Former Bridgeport Police Chief Sentenced To Prison

BRIDGEPORT, CT — Former Bridgeport Police Chief Armando J. Perez was sentenced Monday to 12 months and one day in prison for participating in a scheme to rig the 2018 police chief examination to ensure that he would be selected for the position.

Perez, 64, of Trumbull, was also accused of making false statements to federal agents during the course of the investigation. Perez and David Dunn, the city’s personnel director, were arrested last September in connection with the investigation. Perez pleaded guilty on Oct. 5, 2020 in Bridgeport federal court.

In addition to the prison term, Perez was sentenced to two years of supervised release, fined $7,500 and ordered to pay restitution of $299,407.

“Former Chief Perez schemed to rig the search for a permanent police chief to ensure the position was awarded to him, and then he repeatedly lied to federal agents in order to conceal his conduct,” U.S. Attorney Audrey Strauss said in a statement. “Today’s sentence sends a strong message that public officials will be held accountable when they corruptly put their own self-interest above their duties to faithfully serve their citizens.”

Perez, who was serving as acting Bridgeport police chief at the time, was accused of conspiring with the city’s acting personnel director, Dunn, to rig the city’s search for a new police chief in 2018. The two worked to deceive the city by “secretly rigging the supposedly independent search process” for a new police chief to ensure that Perez was ranked as one of the top three candidates and could be awarded a five-year contract as chief, according to officials.

Dunn oversaw the police chief examination process and retained an outside consultant to assist with developing and carrying out the exam.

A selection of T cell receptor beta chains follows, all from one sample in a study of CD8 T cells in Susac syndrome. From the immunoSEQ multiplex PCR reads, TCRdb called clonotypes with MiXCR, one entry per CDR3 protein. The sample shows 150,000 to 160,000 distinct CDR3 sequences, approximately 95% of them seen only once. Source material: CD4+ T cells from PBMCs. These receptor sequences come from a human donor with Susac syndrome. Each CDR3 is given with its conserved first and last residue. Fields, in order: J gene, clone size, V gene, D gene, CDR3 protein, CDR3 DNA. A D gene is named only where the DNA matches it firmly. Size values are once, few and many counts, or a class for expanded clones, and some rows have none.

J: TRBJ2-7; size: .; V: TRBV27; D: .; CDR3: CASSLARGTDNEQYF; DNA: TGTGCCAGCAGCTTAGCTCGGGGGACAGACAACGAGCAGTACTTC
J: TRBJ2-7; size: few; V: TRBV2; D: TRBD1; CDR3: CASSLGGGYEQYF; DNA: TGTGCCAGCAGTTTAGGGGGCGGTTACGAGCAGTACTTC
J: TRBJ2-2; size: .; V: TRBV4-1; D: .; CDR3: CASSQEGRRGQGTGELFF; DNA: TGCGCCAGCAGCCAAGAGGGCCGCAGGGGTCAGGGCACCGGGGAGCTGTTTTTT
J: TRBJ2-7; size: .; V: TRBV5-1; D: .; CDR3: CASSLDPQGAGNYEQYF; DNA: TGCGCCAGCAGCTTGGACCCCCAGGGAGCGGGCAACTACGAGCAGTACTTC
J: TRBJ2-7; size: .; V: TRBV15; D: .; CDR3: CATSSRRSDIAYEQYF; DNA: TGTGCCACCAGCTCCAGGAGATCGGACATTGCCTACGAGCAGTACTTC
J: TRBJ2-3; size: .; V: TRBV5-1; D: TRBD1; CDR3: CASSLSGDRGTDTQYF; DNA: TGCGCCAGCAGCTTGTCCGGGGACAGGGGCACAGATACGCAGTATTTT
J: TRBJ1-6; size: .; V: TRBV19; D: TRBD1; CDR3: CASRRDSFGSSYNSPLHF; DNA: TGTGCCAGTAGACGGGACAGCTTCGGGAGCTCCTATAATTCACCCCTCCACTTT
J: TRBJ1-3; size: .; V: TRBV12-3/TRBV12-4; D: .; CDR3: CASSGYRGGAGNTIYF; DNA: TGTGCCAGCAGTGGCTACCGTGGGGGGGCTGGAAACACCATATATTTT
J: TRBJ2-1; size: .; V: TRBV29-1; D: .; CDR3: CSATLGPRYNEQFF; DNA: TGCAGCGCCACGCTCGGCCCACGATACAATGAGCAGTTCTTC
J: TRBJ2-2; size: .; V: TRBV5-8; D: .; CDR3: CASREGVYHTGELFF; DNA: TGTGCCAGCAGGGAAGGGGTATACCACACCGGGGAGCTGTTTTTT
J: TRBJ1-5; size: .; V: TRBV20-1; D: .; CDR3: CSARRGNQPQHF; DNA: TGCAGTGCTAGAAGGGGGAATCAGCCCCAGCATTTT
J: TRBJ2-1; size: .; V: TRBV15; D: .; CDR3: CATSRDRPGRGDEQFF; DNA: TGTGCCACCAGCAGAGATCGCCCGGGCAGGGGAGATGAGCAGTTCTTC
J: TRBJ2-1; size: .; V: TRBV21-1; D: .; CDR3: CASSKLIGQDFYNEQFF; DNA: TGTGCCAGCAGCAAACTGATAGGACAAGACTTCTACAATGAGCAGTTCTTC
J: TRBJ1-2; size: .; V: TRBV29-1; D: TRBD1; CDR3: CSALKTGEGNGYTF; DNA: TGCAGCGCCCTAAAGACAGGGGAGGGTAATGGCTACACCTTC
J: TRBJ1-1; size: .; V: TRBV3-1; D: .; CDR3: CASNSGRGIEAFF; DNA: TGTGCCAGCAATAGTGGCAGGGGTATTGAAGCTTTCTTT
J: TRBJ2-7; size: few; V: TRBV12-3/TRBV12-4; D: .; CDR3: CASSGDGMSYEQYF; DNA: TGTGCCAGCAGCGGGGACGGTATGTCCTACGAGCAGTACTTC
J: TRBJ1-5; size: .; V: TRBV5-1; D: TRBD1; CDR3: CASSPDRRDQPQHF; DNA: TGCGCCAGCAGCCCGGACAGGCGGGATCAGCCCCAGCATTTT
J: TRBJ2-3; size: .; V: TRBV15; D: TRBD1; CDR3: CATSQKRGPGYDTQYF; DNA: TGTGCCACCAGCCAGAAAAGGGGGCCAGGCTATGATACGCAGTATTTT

“Perez and Dunn then manipulated that examination process in multiple ways,” officials wrote in a news release. “Dunn stole confidential examination questions and related information developed by Consultant-1, and provided those materials to Perez, including by email; Dunn had Consultant-1 tailor the examination scoring criteria to favor Perez; Perez enlisted two BPD officers to secretly draft and write Perez’s written exam; and Dunn attempted to influence a panelist, tasked with ranking the candidates in the last stage of the exam, to ensure that Perez was scored as one of the top three candidates.

“As a result of the scheme, the city was deceived into ranking Perez among the top three candidates, which rendered him eligible for the permanent police chief position. The mayor ultimately offered the position to Perez, and the City, under the assurance that Perez had been appointed in accordance with the City Charter, entered into a five-year contract with Perez, the terms of which included a payout to Perez for accrued leave.”

Perez was also accused of lying to FBI agents during voluntary interviews in connection with the investigation.

“In an attempt to conceal his conduct, during those interviews he lied to FBI agents about facts material to the criminal investigation,” officials wrote. “Perez provided false and misleading information about the assistance Dunn and others had provided him in connection with the examination process, including his requests to a BPD officer to sneak into headquarters to retrieve stolen confidential information provided by Dunn.”

Dunn also pleaded guilty in connection with his role in the scheme on Oct. 5, 2020 and is scheduled to be sentenced on Tuesday.


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